When it rains, the roof leaks and sandbags are brought out to stop flooding at Fuquay-Varina High School.
Yet sandbags weren’t enough for the last storm, when the school’s administrators had to evacuate their swamped offices, and some classes had to temporarily shift to new, drier rooms.
“We’re concerned about interruptions when we’re dispersing classrooms because of rain, like we did recently,” Principal Jonathan Enns said.
Enns attended a meeting April 28 between town officials, Fuquay-Varina Chamber of Commerce members and Wake County Board of Education member Susan Evans.
The chamber invited Evans with two requests in mind. They would like for Fuquay-Varina to have a second high school and that the existing 40-year-old school get renovated.
Evans didn’t make definitive promises, noting that the county commissioners, not the school board, control funding for new schools and improvements.
But the school board already owns land in Fuquay-Varina for potential sties, and Evans said it’s only a matter of time before there’s a new high school, as well as middle and elementary schools.
“There certainly will be schools coming there,” she said. “Whether that’s two years from now, four years, six years, eight years, that depends on how the data shakes out.”
She was referring to data on the town’s growth. Wake County Schools splits the county into 10 districts for predicting growth, and most of them have had lower-than-expected growth, including Fuquay-Varina’s district.
But chamber member Susan Payne said she thinks the district’s projections aren’t properly accounting for the vast number of new houses that will be built in Fuquay-Varina over the next few years.
Mark Matthews, the assistant town manager, laid out maps and pointed to growth near the intersection of Hilltop-Needmore and Sunset Lake roads, as well as in the southeast with the booming South Lakes neighborhood.
“By 2020, you’ve already got 350 school children just in South Lakes,” he predicted.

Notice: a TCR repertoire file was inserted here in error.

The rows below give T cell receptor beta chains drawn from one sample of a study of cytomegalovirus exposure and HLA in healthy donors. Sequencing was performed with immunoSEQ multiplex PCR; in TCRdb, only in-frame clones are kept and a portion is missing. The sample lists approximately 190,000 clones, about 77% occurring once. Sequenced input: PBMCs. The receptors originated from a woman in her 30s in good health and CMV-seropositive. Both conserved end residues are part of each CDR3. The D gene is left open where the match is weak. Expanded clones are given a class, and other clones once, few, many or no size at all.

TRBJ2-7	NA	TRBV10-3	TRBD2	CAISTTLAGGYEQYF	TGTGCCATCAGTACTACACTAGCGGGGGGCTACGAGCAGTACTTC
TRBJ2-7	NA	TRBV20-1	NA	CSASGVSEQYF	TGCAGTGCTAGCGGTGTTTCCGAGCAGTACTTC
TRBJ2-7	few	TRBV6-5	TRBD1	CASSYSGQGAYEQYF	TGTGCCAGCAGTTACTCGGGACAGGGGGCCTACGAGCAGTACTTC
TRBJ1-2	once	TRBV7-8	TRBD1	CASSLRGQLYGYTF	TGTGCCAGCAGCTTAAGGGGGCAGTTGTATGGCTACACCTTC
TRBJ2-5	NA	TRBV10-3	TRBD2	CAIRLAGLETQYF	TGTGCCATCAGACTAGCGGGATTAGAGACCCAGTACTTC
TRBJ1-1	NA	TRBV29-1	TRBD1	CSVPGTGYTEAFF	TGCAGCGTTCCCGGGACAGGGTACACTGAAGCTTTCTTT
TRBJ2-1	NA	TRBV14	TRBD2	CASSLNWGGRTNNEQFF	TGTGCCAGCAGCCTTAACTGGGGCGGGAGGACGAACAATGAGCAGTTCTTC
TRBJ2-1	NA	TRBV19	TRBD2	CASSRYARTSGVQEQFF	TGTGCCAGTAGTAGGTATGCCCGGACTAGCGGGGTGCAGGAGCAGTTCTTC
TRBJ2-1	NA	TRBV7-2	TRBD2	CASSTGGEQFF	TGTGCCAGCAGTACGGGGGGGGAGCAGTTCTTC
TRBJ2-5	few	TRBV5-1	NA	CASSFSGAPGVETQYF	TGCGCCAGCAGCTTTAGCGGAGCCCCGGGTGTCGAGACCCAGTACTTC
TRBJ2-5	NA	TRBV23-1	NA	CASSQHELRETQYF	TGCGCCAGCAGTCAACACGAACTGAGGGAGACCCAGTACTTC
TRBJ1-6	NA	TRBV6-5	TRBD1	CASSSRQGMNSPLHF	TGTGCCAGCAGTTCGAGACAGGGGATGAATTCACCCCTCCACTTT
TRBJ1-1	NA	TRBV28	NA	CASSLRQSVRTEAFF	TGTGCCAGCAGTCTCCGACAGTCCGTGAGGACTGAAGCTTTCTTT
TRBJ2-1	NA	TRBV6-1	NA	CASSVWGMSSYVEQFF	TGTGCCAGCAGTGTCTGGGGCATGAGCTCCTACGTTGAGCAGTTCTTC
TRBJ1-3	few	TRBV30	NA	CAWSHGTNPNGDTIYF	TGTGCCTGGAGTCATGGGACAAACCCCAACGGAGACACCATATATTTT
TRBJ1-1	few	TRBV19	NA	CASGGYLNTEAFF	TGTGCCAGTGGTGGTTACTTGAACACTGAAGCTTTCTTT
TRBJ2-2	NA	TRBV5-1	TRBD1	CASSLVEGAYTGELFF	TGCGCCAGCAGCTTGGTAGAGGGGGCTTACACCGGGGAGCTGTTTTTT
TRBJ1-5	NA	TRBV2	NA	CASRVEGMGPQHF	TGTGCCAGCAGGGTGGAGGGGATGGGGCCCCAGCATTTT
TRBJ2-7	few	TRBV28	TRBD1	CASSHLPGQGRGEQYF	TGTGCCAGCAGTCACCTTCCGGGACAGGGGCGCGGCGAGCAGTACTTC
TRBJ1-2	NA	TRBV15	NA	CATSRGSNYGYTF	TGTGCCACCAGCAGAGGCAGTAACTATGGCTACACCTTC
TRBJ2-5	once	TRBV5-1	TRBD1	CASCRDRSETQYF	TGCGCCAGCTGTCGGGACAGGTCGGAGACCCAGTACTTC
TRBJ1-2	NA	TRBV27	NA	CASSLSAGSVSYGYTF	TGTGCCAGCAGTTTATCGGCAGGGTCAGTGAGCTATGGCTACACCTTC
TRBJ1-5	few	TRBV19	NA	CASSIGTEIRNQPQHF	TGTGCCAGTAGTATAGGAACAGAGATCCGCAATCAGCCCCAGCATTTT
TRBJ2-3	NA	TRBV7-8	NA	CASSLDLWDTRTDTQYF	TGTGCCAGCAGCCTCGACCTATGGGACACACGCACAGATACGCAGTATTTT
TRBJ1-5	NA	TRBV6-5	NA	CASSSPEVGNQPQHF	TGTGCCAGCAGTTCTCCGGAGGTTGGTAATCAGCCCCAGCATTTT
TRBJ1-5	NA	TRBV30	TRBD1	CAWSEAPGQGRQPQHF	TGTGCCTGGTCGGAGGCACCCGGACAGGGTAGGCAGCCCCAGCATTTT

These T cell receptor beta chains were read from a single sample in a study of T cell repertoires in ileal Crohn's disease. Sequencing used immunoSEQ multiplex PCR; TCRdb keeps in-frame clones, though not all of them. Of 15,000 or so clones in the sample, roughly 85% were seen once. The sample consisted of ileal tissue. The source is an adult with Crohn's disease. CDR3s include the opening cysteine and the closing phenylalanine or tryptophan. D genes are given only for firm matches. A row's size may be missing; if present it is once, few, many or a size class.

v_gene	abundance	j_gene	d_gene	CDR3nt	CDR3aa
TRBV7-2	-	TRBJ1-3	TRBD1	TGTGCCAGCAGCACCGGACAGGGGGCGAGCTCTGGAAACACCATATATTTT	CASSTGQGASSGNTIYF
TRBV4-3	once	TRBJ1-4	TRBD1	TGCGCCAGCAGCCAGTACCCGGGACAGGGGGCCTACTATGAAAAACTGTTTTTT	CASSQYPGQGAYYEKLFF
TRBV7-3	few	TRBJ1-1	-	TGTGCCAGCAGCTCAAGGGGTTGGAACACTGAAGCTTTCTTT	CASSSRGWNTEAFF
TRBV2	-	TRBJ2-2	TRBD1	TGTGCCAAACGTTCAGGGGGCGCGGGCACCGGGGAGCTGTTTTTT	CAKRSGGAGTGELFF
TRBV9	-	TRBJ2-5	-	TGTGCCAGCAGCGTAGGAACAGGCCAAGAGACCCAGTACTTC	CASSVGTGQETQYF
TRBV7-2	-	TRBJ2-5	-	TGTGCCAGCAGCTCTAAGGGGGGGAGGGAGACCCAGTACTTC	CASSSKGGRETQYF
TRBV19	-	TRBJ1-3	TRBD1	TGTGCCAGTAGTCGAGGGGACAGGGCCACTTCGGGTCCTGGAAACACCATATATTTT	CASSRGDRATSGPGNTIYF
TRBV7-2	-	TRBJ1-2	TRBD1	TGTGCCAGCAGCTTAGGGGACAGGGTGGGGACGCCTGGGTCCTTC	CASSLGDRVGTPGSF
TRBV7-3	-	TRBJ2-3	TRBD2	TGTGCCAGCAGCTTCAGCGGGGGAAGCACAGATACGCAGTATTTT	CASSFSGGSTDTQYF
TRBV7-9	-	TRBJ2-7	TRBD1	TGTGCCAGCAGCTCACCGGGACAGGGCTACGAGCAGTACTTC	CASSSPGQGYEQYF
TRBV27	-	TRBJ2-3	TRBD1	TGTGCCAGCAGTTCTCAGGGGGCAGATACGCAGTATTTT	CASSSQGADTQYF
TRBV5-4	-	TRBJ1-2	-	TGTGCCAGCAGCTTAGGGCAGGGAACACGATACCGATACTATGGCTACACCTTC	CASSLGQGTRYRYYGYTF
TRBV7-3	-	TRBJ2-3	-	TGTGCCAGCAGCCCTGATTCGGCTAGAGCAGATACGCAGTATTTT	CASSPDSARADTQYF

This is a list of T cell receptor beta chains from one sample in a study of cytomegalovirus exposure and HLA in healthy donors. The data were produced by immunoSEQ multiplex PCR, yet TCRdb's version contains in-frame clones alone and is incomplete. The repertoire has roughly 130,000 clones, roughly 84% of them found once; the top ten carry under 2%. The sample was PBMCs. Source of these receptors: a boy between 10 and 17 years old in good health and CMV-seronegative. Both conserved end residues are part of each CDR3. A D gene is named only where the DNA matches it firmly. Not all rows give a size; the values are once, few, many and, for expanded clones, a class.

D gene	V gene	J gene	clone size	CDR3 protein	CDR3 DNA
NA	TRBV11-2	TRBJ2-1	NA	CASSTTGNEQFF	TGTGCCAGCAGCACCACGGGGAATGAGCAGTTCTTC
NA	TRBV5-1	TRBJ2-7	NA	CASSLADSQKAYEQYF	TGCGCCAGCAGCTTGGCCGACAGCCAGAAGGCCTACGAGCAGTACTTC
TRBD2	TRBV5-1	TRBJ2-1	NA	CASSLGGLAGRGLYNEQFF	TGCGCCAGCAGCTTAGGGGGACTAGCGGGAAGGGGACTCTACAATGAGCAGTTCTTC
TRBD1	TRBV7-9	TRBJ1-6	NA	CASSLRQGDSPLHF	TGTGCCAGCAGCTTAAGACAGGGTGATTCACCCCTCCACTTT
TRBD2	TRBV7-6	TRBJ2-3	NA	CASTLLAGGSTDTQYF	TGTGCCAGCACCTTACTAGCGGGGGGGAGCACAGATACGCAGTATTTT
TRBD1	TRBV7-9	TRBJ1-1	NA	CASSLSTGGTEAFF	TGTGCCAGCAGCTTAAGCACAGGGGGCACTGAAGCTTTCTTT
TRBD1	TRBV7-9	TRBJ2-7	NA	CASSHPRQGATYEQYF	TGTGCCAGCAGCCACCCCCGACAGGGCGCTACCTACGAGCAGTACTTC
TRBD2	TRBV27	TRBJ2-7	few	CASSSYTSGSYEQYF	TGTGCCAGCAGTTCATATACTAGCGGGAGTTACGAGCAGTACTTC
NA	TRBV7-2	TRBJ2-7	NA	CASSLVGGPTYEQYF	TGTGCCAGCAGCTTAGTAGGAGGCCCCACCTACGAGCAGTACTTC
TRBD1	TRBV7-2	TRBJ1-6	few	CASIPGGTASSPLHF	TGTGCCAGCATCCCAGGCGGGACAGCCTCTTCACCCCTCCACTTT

Evans agreed that Fuquay-Varina is one of the fastest-growing areas around. But the density of students still lags behind other areas in Wake County also in need of schools, she said, particularly West Cary.
Jostling for attention
Evans said there could be another school bond in 2016 and that Fuquay-Varina High School renovations, a new school, or both, could be on it.
While crowding at the high school isn’t the worst in the county – about 25 percent of students at are in modular units, compared to more than 35 percent at some schools – Evans said renovations are clearly needed.
“Apex High and Fuquay High are the same age and desperately in need of renovations,” she said. “And Garner High is in the same category. The problem is those renovations are so expensive.”
Apex and Garner high schools were both selected to get renovations in the 2013 bond. Apex is scheduled for $8 million in renovations while Garner is set for $67.8 million in major restructuring. Evans said Fuquay was left out because it is in the best shape of the three.
One Fuquay-Varina school, Lincoln Heights Elementary, received $22 million for renovations in that bond. The work is scheduled to be finished in late 2017.
Payne and others at the meeting, including Mayor John Byrne and Mayor Pro Tem Charlie Adcock, said they feel students and teachers at Fuquay-Varina High shouldn’t be punished in a worn-down school because its condition isn’t as bad as other nearby schools.
Simply being in better shape than Apex or Garner doesn’t mean much, some said. Fuquay’s heating and air system has broken down multiple times this year, Payne said, and sewage sometimes leaks in the auditorium.
When one of Wake County’s 116 schools needs a maintenance team, the school files a request.
“I think we had maybe the third-highest requests for work orders last year,” Enns said. “I mean, yeah. We have sandbags outside the doors to keep water out.”
When a classroom floods, Enns said, it’s hard to find empty space to move to. The school’s capacity is 2,150 students, and next year he’s expecting around 2,269.
Byrne urged the meeting’s attendees to start attending and speaking up at school board and county commissioner meetings about the town’s high school needs. While the school board relies mostly on growth data to make decisions, he said, politics also can be involved.
Byrne said they need to be vocal “because we’re not the only town in Wake County that needs it.”
Doran: 919-460-2604; Twitter: @will_doran